English sculptor and printer Eric Gill first gained attention with his work Mother and Child. Apart from co-founding the St. Dominic’s Press, he also contributed to the illustrations and woodcuts for The Four Gospels. He was also infamous form his deviant sexual behavior, which included incest and animal abuse.
French sculptor Camille Claudel is also popularly known as legendary sculptor Auguste Rodin’s student, mistress, and muse. Claudel also contributed to many of Rodin’s masterpieces but never got any credit for it. After her relationship with Rodin soured, she became alienated and eventually died in an asylum.
Austrian visual artist Friedensreich Hundertwasser is remembered for his imagination, his love for bold colors and uneven forms, and his dislike for “straight lines.” He and his Jewish mother escaped the Nazis by posing as Christians. His architectural projects are focused on environment-friendly buildings, such as the Hundertwasserhaus apartment block.
Isamu Noguchi was an American landscape architect and artist best remembered for designing the iconic Noguchi table. His sculptures are credited with bridging East and West and some of his works are considered landmarks of 20th-century art. In 1982, he won the Edward MacDowell Medal. In 1987, he received the National Medal of Arts for his contribution to the arts.
French painter Georges Braque is considered one of the pioneers of Cubism. His 1908 masterpiece Large Nude is one of his most celebrated pieces. Critics often argue whether Braque or Picasso had first begun developing Cubism, and many of their works are very similar in nature.
Richard Serra is an American artist renowned for his large-scale sculptures that are designed for site-specific landscape, architectural, and urban settings. Many of his works are displayed in several museums, including The Museum of Modern Art (MoMA) in New York and Musée National d’Art Moderne in Paris. Serra is the recipient of several prestigious awards like The National Arts Award.
Günter Grass was a German novelist, illustrator, graphic artist, poet, playwright, and sculptor. A much revered and decorated writer, Grass was honored with the prestigious Nobel Prize in Literature in 1999. Over the course of his illustrious career, Günter Grass won many other awards, including the Georg Büchner Prize and the Hermann Kesten Prize.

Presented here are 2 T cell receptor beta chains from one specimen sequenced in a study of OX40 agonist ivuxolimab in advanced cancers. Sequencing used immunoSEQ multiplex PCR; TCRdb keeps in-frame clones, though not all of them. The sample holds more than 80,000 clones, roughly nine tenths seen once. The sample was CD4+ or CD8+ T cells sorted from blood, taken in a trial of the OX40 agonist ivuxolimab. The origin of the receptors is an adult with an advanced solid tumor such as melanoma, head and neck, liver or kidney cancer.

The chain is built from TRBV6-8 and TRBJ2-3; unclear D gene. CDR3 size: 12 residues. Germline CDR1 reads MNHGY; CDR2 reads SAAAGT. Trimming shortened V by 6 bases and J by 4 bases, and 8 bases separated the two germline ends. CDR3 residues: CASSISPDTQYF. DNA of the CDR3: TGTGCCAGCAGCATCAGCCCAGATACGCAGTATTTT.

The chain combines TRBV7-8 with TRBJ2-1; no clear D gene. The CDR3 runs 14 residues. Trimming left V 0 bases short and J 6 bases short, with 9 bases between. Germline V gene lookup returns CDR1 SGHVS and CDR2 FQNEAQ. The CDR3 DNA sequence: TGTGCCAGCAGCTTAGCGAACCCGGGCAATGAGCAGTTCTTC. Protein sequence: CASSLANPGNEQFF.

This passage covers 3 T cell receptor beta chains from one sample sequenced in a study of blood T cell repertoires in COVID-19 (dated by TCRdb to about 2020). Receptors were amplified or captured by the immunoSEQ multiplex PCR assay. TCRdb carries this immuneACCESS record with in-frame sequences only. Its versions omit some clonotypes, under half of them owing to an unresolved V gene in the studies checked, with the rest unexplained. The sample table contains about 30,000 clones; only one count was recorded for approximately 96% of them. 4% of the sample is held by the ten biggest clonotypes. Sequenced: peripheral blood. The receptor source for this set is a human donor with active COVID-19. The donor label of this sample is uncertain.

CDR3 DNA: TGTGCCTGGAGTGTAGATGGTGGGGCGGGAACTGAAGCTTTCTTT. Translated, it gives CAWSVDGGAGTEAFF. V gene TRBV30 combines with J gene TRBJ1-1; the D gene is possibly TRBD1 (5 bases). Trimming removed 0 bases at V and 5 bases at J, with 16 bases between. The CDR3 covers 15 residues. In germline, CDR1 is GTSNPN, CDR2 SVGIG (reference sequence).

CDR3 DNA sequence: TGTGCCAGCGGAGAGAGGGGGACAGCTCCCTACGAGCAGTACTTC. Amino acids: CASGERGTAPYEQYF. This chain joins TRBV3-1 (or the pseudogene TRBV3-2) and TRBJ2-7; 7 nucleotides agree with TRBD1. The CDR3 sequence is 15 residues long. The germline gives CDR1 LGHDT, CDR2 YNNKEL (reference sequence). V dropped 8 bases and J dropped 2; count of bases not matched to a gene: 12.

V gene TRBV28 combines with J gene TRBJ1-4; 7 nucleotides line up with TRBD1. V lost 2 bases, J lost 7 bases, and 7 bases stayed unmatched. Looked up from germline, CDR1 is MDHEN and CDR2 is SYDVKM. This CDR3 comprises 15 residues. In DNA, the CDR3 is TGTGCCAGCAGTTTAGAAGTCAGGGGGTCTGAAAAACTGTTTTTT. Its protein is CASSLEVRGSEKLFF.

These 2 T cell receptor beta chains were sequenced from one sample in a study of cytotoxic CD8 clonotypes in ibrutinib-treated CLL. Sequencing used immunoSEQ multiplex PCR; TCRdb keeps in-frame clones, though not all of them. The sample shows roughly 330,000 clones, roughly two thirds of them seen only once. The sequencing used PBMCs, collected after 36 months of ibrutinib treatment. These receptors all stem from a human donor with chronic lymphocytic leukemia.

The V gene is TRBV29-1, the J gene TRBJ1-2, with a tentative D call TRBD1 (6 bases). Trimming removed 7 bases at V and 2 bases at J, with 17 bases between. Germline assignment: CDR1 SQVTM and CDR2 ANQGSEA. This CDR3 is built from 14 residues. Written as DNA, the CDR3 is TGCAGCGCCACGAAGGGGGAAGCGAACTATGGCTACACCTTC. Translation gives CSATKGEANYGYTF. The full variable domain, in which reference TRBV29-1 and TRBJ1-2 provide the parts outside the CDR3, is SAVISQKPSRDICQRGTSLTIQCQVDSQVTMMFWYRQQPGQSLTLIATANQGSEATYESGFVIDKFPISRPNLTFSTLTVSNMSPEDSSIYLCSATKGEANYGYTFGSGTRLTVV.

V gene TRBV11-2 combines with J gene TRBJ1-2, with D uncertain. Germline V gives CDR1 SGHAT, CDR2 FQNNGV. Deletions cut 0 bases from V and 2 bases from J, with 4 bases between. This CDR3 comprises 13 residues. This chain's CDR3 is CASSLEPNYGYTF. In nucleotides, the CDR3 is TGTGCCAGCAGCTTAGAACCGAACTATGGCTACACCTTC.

Jeff Koons is an American artist best known for his versatility and work that deals with popular culture. Koons is also known for his sculptures, such as large balloon animals made using stainless steel to achieve mirror-finish surfaces. One of the most successful artists of his generation, Koons has produced works that have earned a couple of record auction prices.
Noted for series like Weavers’ Revolt and Peasants’ War, sculptor and graphic artist, Käthe Kollwitz, came in contact with the urban poor when she moved into Berlin's working class area. Touched by their plight, she soon started portraying them through her etchings, lithographs, woodcuts, and drawings, quickly becoming a powerful advocate for those suffering from social injustice, war, and inhumanity.
Pablo Picasso was a renowned artist whose paintings sell by millions of dollars at auctions even today, many years after his death. With masterful strokes, attractive shades and rich textures, Picasso created some of the most visually impressive arts of the 20th century. While exploring new styles and experimenting with different techniques, Picasso co-founded Cubist art style and co-invented collage.
Claes Oldenburg is a Swedish-American sculptor recognized for his public art installations. Many of his artworks, which were co-designed by his wife Coosje van Bruggen until 2009, feature everyday objects. One of the most celebrated sculptors of his generation, Claes Oldenburg has been honored with many prestigious awards like the National Medal of Arts and the Wolf Prize in Arts.
It is believed Joseph Beuys was rescued by Tartars when his air force plane broke down in Crimea during World War II. He later gained fame as an avant-garde sculptor and artist and part of the group Fluxus. His works used unconventional media, with some even including staged actions.
Japanese visual artist and illustrator Yoshitaka Amano is a renowned name in the animation industry. Apart from creating iconic characters such as Gatchaman, he has also illustrated for the video game series Final Fantasy. The Inkpot Award winner has also worked for two Vampire Hunter D movies.
Sculptor Antony Gormley is best known for his human forms, most of which he creates using his own naked form. The Turner Prize-winning artist had initially studied history and archaeology but later turned to art. His best-known works include Angel of the North and Three Ways: Mould, Hole and Passage.